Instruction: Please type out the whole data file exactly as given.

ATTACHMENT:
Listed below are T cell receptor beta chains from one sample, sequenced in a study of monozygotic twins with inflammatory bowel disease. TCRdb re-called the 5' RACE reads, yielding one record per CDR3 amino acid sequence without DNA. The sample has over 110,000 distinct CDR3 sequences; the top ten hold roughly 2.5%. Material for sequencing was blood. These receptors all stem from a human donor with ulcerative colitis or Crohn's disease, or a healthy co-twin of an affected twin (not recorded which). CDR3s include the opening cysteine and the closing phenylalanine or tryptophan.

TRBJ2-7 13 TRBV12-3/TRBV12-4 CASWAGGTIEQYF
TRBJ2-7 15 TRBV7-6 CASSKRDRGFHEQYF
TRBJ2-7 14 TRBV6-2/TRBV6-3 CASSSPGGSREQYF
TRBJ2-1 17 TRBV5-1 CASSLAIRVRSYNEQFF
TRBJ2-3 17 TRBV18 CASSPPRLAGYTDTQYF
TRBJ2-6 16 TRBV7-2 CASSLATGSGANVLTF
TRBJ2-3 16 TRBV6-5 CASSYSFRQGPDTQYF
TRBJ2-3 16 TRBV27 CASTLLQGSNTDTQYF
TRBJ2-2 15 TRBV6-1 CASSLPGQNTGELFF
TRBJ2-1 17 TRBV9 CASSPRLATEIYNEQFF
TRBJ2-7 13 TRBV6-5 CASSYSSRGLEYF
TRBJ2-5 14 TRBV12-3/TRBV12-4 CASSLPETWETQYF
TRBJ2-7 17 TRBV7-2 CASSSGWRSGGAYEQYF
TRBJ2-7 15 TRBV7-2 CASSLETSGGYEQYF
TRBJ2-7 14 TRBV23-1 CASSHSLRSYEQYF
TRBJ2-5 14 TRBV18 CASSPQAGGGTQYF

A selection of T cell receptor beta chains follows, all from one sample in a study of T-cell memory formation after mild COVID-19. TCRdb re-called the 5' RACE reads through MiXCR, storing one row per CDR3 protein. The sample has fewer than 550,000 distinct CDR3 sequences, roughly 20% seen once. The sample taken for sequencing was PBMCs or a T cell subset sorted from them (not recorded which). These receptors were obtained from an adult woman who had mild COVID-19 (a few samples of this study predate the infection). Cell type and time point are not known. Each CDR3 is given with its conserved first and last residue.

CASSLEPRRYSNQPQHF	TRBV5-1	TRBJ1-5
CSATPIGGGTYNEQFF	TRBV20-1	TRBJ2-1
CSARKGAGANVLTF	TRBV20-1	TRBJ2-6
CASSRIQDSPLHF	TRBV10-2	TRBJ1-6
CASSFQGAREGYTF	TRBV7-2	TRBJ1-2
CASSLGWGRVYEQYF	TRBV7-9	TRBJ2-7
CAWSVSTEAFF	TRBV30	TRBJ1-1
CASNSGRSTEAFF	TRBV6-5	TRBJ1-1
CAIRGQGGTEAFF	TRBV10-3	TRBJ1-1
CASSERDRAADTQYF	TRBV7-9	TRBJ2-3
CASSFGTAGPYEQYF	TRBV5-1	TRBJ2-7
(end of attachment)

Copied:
Listed below are T cell receptor beta chains from one sample, sequenced in a study of monozygotic twins with inflammatory bowel disease. TCRdb re-called the 5' RACE reads, yielding one record per CDR3 amino acid sequence without DNA. The sample has over 110,000 distinct CDR3 sequences; the top ten hold roughly 2.5%. Material for sequencing was blood. These receptors all stem from a human donor with ulcerative colitis or Crohn's disease, or a healthy co-twin of an affected twin (not recorded which). CDR3s include the opening cysteine and the closing phenylalanine or tryptophan.

TRBJ2-7 13 TRBV12-3/TRBV12-4 CASWAGGTIEQYF
TRBJ2-7 15 TRBV7-6 CASSKRDRGFHEQYF
TRBJ2-7 14 TRBV6-2/TRBV6-3 CASSSPGGSREQYF
TRBJ2-1 17 TRBV5-1 CASSLAIRVRSYNEQFF
TRBJ2-3 17 TRBV18 CASSPPRLAGYTDTQYF
TRBJ2-6 16 TRBV7-2 CASSLATGSGANVLTF
TRBJ2-3 16 TRBV6-5 CASSYSFRQGPDTQYF
TRBJ2-3 16 TRBV27 CASTLLQGSNTDTQYF
TRBJ2-2 15 TRBV6-1 CASSLPGQNTGELFF
TRBJ2-1 17 TRBV9 CASSPRLATEIYNEQFF
TRBJ2-7 13 TRBV6-5 CASSYSSRGLEYF
TRBJ2-5 14 TRBV12-3/TRBV12-4 CASSLPETWETQYF
TRBJ2-7 17 TRBV7-2 CASSSGWRSGGAYEQYF
TRBJ2-7 15 TRBV7-2 CASSLETSGGYEQYF
TRBJ2-7 14 TRBV23-1 CASSHSLRSYEQYF
TRBJ2-5 14 TRBV18 CASSPQAGGGTQYF

A selection of T cell receptor beta chains follows, all from one sample in a study of T-cell memory formation after mild COVID-19. TCRdb re-called the 5' RACE reads through MiXCR, storing one row per CDR3 protein. The sample has fewer than 550,000 distinct CDR3 sequences, roughly 20% seen once. The sample taken for sequencing was PBMCs or a T cell subset sorted from them (not recorded which). These receptors were obtained from an adult woman who had mild COVID-19 (a few samples of this study predate the infection). Cell type and time point are not known. Each CDR3 is given with its conserved first and last residue.

CASSLEPRRYSNQPQHF	TRBV5-1	TRBJ1-5
CSATPIGGGTYNEQFF	TRBV20-1	TRBJ2-1
CSARKGAGANVLTF	TRBV20-1	TRBJ2-6
CASSRIQDSPLHF	TRBV10-2	TRBJ1-6
CASSFQGAREGYTF	TRBV7-2	TRBJ1-2
CASSLGWGRVYEQYF	TRBV7-9	TRBJ2-7
CAWSVSTEAFF	TRBV30	TRBJ1-1
CASNSGRSTEAFF	TRBV6-5	TRBJ1-1
CAIRGQGGTEAFF	TRBV10-3	TRBJ1-1
CASSERDRAADTQYF	TRBV7-9	TRBJ2-3
CASSFGTAGPYEQYF	TRBV5-1	TRBJ2-7